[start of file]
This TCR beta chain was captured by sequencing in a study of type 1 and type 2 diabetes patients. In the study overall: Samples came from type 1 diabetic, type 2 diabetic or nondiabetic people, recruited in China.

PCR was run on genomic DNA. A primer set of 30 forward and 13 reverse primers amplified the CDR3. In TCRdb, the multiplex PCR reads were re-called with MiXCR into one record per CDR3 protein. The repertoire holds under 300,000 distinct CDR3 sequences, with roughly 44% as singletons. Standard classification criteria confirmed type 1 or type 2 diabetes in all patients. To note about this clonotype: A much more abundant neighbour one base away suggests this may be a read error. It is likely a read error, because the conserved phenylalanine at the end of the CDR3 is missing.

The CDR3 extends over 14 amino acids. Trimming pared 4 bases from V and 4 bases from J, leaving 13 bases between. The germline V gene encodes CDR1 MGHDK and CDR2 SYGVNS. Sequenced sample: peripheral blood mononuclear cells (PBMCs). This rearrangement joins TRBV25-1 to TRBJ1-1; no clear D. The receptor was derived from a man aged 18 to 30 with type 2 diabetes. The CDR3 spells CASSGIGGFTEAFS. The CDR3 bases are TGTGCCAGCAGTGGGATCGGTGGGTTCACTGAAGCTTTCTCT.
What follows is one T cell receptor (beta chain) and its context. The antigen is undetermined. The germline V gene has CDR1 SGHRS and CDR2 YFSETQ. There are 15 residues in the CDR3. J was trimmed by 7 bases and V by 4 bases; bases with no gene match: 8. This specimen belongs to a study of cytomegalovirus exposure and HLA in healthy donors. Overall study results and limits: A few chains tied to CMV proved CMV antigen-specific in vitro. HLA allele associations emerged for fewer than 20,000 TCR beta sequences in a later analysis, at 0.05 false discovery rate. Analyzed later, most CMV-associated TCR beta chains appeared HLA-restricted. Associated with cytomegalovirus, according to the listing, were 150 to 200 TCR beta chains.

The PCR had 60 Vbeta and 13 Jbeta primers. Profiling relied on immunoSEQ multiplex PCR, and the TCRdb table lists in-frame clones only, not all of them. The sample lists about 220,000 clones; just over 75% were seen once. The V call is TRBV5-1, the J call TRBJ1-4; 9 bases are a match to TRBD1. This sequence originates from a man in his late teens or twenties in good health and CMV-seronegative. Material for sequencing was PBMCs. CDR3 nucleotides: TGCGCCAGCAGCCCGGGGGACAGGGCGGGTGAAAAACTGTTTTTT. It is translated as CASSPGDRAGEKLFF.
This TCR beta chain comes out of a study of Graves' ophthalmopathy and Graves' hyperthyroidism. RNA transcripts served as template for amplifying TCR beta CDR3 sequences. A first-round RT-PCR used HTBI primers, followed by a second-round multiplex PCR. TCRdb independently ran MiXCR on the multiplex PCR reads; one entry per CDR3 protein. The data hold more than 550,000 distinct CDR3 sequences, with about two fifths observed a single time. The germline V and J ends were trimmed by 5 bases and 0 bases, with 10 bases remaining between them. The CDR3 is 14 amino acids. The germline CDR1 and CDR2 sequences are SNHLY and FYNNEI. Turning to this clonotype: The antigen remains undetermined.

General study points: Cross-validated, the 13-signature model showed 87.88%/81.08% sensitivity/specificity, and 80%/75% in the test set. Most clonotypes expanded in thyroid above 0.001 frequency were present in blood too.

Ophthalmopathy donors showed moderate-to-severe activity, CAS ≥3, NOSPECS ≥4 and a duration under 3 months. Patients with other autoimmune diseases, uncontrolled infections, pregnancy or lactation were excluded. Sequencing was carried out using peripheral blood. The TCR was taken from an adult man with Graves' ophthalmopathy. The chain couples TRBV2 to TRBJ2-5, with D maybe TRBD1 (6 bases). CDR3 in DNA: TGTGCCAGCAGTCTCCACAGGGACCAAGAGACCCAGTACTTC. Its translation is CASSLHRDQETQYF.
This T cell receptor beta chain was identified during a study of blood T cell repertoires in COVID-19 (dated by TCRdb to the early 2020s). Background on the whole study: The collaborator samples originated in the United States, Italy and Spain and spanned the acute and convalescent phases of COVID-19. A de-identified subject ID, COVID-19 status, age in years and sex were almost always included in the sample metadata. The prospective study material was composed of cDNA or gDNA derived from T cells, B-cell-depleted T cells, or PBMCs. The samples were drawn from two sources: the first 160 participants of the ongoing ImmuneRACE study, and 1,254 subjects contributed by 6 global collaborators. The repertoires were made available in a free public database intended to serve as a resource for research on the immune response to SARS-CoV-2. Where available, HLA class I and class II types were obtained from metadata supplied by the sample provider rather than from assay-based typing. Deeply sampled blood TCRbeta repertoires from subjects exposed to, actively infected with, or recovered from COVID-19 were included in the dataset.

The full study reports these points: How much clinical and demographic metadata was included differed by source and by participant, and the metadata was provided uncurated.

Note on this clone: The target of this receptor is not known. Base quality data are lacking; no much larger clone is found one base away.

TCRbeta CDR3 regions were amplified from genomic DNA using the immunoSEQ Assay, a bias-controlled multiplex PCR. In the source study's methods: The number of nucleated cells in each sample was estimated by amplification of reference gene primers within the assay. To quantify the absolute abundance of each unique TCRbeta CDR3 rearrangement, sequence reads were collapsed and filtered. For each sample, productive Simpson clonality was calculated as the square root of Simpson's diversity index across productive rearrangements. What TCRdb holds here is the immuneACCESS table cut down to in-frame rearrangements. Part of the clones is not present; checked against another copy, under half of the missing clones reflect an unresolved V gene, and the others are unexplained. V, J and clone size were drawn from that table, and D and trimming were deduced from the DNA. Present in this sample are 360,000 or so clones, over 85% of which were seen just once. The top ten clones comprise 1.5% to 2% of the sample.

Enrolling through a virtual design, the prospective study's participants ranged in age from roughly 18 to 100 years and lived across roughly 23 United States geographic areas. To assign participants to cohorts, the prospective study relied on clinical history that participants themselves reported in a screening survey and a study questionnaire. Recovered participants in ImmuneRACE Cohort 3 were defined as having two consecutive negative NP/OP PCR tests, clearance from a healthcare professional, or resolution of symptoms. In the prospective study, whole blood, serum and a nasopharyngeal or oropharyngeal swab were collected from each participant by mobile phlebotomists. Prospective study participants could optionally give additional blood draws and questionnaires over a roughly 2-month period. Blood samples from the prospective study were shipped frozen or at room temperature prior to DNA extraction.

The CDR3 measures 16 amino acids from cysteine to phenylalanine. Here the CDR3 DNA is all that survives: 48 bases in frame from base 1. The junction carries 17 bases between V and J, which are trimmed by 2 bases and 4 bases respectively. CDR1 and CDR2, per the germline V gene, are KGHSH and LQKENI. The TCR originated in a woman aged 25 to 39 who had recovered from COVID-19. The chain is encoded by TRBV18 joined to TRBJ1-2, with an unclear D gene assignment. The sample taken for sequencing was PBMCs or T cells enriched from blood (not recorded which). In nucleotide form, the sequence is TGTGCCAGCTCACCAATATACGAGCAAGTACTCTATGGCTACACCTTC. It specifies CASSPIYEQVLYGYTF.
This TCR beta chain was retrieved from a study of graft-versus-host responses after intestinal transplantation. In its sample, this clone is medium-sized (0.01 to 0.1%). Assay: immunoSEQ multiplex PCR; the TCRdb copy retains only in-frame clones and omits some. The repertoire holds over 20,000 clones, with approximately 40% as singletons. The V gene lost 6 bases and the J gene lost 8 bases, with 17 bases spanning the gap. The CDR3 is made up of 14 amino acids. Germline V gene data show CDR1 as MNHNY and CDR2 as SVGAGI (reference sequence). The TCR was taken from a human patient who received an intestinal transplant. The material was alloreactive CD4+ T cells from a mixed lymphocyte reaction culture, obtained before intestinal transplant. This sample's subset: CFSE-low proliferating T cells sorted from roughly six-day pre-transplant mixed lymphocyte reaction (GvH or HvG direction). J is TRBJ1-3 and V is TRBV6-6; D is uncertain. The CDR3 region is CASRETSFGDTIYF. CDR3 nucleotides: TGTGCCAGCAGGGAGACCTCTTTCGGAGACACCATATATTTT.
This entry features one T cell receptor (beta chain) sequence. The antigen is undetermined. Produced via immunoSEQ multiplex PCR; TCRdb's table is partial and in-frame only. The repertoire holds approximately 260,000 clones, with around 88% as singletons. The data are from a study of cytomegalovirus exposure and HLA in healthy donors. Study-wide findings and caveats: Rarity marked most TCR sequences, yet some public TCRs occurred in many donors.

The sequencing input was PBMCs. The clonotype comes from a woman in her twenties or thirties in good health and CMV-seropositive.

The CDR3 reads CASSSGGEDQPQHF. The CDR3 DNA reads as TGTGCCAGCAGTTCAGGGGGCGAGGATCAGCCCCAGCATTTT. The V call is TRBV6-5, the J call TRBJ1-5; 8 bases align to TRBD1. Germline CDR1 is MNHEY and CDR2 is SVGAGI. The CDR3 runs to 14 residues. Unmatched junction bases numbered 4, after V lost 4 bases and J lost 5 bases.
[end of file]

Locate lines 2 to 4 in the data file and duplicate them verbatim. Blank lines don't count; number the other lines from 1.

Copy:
PCR was run on genomic DNA. A primer set of 30 forward and 13 reverse primers amplified the CDR3. In TCRdb, the multiplex PCR reads were re-called with MiXCR into one record per CDR3 protein. The repertoire holds under 300,000 distinct CDR3 sequences, with roughly 44% as singletons. Standard classification criteria confirmed type 1 or type 2 diabetes in all patients. To note about this clonotype: A much more abundant neighbour one base away suggests this may be a read error. It is likely a read error, because the conserved phenylalanine at the end of the CDR3 is missing.

The CDR3 extends over 14 amino acids. Trimming pared 4 bases from V and 4 bases from J, leaving 13 bases between. The germline V gene encodes CDR1 MGHDK and CDR2 SYGVNS. Sequenced sample: peripheral blood mononuclear cells (PBMCs). This rearrangement joins TRBV25-1 to TRBJ1-1; no clear D. The receptor was derived from a man aged 18 to 30 with type 2 diabetes. The CDR3 spells CASSGIGGFTEAFS. The CDR3 bases are TGTGCCAGCAGTGGGATCGGTGGGTTCACTGAAGCTTTCTCT.
What follows is one T cell receptor (beta chain) and its context. The antigen is undetermined. The germline V gene has CDR1 SGHRS and CDR2 YFSETQ. There are 15 residues in the CDR3. J was trimmed by 7 bases and V by 4 bases; bases with no gene match: 8. This specimen belongs to a study of cytomegalovirus exposure and HLA in healthy donors. Overall study results and limits: A few chains tied to CMV proved CMV antigen-specific in vitro. HLA allele associations emerged for fewer than 20,000 TCR beta sequences in a later analysis, at 0.05 false discovery rate. Analyzed later, most CMV-associated TCR beta chains appeared HLA-restricted. Associated with cytomegalovirus, according to the listing, were 150 to 200 TCR beta chains.